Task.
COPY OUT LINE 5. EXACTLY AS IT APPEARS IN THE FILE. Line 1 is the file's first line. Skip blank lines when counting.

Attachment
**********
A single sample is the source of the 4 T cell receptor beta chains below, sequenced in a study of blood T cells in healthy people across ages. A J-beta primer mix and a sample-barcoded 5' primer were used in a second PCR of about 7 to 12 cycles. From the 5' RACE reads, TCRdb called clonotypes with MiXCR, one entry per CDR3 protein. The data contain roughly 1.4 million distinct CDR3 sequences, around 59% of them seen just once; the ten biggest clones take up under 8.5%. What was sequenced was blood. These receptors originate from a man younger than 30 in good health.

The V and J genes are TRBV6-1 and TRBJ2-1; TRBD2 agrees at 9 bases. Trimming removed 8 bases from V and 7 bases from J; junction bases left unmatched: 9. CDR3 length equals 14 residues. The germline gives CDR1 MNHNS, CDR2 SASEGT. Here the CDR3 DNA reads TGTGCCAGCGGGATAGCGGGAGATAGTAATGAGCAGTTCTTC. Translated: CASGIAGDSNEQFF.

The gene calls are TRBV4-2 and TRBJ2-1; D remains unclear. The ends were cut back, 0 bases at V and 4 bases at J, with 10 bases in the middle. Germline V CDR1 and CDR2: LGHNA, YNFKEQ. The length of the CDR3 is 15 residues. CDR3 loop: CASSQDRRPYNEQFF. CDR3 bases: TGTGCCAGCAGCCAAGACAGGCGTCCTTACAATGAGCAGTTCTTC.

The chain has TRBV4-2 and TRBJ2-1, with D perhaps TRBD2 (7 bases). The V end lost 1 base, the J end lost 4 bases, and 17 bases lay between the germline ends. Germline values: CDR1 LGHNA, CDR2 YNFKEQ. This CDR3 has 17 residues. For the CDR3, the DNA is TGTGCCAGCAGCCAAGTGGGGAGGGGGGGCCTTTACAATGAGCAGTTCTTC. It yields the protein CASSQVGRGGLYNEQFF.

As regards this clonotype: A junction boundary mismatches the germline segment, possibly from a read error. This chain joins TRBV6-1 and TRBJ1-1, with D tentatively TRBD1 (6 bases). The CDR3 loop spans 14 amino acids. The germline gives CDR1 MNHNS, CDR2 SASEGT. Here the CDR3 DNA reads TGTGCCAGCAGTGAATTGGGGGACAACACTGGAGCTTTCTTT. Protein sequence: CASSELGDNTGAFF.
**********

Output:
As regards this clonotype: A junction boundary mismatches the germline segment, possibly from a read error. This chain joins TRBV6-1 and TRBJ1-1, with D tentatively TRBD1 (6 bases). The CDR3 loop spans 14 amino acids. The germline gives CDR1 MNHNS, CDR2 SASEGT. Here the CDR3 DNA reads TGTGCCAGCAGTGAATTGGGGGACAACACTGGAGCTTTCTTT. Protein sequence: CASSELGDNTGAFF.